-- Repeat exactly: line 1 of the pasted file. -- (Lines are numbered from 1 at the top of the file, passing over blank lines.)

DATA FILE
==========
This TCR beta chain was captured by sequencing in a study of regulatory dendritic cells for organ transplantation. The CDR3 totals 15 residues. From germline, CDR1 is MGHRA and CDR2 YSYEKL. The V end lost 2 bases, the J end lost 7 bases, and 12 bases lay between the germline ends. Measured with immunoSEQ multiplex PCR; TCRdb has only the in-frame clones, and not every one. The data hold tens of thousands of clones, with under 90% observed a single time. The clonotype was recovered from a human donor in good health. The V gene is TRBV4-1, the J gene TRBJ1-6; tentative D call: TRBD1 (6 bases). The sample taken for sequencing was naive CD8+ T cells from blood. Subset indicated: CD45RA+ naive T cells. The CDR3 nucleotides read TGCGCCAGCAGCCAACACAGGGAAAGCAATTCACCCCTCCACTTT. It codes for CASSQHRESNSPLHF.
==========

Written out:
This TCR beta chain was captured by sequencing in a study of regulatory dendritic cells for organ transplantation. The CDR3 totals 15 residues. From germline, CDR1 is MGHRA and CDR2 YSYEKL. The V end lost 2 bases, the J end lost 7 bases, and 12 bases lay between the germline ends. Measured with immunoSEQ multiplex PCR; TCRdb has only the in-frame clones, and not every one. The data hold tens of thousands of clones, with under 90% observed a single time. The clonotype was recovered from a human donor in good health. The V gene is TRBV4-1, the J gene TRBJ1-6; tentative D call: TRBD1 (6 bases). The sample taken for sequencing was naive CD8+ T cells from blood. Subset indicated: CD45RA+ naive T cells. The CDR3 nucleotides read TGCGCCAGCAGCCAACACAGGGAAAGCAATTCACCCCTCCACTTT. It codes for CASSQHRESNSPLHF.